I sat in on three sessions at Google IO 2013 yesterday.
Memory Lane with Chrome Devtools and GMail was the first.
The presenters showed off their Heap Tracking Profiler and Memory Tracking tool in the Timeline and explained how to use them to track down a leaky DOM node. It was a practical application of how to use a developer tool to solve a particular problem.
One interesting takeaway that surprised the presenters during their research: Always allocating more memory (caching) as a way to improve performance in a large application like Gmail is not a panacea for slow performance. Having a large heap space actually slows down the garbage collector and your performance suffers. It’s a fine balance.
What surprised me was how they analyzed their problem by tracking a user with a known high memory problem for three days. The Google team constantly monitors their apps’ performance via the window.performance API and can single out hotspots in the population.
The next talk I sat in on was about Chrome Apps. The presenter, Erik Kay showed off some of the “Immersive” experiences of Chrome Apps and the different ways they could interact with the hardware on the Chrome Book. The talk included a demo of a small thermal printer being hooked up and controlled over USB which garnered some applause.
The Chrome Web Store lets you buy apps for Chrome.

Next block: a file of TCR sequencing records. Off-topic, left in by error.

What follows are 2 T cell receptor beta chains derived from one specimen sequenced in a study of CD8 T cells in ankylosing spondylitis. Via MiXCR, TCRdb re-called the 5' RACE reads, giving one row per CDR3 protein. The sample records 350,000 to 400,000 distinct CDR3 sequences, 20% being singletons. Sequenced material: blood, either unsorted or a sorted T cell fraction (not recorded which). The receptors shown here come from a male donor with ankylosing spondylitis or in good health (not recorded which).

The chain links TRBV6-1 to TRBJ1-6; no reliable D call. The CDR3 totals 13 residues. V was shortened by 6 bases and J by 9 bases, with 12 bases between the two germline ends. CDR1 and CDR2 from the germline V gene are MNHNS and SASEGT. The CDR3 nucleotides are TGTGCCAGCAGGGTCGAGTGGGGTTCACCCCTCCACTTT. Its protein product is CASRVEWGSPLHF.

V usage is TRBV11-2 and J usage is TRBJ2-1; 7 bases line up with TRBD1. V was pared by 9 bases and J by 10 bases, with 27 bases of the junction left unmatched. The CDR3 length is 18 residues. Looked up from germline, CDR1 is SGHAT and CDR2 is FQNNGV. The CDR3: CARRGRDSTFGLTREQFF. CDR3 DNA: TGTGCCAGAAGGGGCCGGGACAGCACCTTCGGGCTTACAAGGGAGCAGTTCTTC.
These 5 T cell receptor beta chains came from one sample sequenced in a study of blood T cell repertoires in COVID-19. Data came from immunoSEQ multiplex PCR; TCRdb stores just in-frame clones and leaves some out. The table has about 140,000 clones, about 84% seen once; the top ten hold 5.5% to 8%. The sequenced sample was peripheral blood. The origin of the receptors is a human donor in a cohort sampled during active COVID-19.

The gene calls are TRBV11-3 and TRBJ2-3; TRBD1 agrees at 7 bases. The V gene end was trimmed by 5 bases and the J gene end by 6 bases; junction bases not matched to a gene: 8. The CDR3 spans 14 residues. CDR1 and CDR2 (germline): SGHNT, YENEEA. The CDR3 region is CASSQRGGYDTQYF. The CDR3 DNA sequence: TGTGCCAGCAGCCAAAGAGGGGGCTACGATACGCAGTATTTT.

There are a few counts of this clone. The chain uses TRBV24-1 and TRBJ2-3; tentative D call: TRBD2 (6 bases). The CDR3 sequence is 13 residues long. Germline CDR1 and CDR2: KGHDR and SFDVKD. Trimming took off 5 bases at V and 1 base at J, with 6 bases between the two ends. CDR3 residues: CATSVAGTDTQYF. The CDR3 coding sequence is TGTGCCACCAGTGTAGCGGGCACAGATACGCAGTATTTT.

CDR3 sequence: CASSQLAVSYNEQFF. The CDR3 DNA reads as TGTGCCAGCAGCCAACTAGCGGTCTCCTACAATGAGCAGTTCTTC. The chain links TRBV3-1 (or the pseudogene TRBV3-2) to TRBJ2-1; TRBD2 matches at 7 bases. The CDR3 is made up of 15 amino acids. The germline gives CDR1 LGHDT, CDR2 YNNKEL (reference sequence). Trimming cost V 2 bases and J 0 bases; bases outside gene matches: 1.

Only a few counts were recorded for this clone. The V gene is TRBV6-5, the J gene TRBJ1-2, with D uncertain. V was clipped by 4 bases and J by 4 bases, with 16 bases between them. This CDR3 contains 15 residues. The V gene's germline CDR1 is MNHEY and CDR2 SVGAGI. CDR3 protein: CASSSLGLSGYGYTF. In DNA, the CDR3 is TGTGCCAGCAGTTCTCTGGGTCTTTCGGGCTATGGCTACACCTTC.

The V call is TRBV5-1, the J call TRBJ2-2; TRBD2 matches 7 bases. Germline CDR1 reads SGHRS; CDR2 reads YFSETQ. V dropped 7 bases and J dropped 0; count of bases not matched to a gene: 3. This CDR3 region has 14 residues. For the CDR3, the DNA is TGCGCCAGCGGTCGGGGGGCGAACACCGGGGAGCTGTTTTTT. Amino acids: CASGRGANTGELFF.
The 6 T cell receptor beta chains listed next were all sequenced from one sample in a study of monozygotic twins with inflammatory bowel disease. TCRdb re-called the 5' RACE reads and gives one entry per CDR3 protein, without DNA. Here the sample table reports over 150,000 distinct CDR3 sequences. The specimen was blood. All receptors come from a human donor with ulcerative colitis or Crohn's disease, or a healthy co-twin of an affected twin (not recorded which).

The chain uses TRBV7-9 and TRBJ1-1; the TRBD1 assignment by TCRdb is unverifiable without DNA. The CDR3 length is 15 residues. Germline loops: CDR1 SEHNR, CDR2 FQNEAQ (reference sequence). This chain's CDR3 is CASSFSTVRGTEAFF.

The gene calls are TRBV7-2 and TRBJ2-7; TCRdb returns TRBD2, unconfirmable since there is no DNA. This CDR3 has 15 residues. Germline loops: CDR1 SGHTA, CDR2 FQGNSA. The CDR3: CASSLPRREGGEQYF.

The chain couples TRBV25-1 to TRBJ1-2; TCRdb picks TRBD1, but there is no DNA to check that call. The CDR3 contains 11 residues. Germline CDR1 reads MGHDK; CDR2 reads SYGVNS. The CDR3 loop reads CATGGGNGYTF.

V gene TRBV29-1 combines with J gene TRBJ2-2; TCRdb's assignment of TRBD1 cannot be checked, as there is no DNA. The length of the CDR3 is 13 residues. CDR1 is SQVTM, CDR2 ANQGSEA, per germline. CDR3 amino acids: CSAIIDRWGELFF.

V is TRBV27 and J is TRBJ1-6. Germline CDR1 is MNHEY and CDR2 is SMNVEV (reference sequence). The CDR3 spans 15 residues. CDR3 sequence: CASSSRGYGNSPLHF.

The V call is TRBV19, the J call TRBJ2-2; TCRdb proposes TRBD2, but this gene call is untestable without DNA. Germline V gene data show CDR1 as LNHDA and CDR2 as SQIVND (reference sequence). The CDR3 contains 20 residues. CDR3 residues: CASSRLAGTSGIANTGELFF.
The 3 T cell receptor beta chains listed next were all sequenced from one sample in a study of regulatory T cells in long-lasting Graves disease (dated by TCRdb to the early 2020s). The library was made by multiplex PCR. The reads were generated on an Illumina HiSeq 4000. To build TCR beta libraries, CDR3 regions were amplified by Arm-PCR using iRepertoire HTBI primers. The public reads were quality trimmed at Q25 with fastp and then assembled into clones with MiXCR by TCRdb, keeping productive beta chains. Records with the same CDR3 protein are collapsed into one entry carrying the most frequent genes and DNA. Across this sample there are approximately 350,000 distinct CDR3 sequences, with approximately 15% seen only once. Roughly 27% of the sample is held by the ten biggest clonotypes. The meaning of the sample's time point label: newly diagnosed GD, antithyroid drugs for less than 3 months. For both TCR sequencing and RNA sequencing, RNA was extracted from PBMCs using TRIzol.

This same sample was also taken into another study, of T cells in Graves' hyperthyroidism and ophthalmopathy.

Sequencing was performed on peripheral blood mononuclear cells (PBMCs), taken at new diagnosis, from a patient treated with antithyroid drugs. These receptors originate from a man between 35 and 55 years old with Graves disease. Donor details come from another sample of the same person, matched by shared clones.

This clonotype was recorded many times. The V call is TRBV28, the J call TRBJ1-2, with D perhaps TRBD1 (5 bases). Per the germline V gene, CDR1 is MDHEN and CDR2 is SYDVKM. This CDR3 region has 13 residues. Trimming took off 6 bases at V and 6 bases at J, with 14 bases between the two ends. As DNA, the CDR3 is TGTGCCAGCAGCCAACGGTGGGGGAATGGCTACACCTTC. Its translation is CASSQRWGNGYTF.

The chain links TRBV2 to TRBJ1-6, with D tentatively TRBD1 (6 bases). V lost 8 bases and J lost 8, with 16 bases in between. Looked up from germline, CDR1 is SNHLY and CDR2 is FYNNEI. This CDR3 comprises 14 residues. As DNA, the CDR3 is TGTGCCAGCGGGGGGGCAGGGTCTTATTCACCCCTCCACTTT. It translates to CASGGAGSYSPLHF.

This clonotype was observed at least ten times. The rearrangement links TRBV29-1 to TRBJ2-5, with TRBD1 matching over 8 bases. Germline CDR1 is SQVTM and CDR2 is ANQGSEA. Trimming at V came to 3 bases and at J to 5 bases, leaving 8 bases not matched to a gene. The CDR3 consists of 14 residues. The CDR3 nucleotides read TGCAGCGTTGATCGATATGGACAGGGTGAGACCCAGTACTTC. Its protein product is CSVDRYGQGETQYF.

The only real mention of Android was that they were using PhoneGap and Cordova to provide their compatibility layer. Same for IOS. There will be compatibility issues with deploying on iOS but it seems surprising that they would pursue this completely separate technology for Android. Surely they could ship a full version of the Chrome Runtime and deal with hardware incompatibilities directly.
The questions from the room were interesting. One man (not a Mozillian) asked about WebRTC compatibility across the different platforms, pointedly repeating the question of whether or not he’d be able to use WebRTC in an app on iOS. Only when their WebView supports it.
Another man asked something about interoperability between B2G and ChromeRT. Erik said that there is “no forcing function yet to drive standardization”.
I think my biggest takeaway from this talk was that people wearing Google Glass look like dorks.
My second biggest takeaway was that I was very surprised that there was zero mention of the Google Play Store for Chrome Apps.
Last talk I attended was a Fireside Chat with the Blink Team. While I was expecting an actual fire and was disappointed there wasn’t one, the team bravely took questions from an audience confused about feature-detection, unprefixed CSS and market fragmentation.
Dan Buchner asked the panel something about standardization and I felt a little badly for the Blink team who had a whole chunk of slides talking about how they’re going to be good citizens. (If you want to participate, you should join email@example.com.)
I was interested in ChromeStatus.com/features which shows a spreadsheet of features in-progress. Time will tell how their Intent to Implement and Intent to Ship broadcasting will work from an Open Source point-of-view, but they are currently claiming that a third of their intents to implement are coming from outside of Google.
I wanted to meet Paul Irish after the talk but Steven Shankland showed up and pushed me out of the way. When he was done I did get to meet him, but I think Buchner had made him angry or something. Maybe he was just tired. I dunno.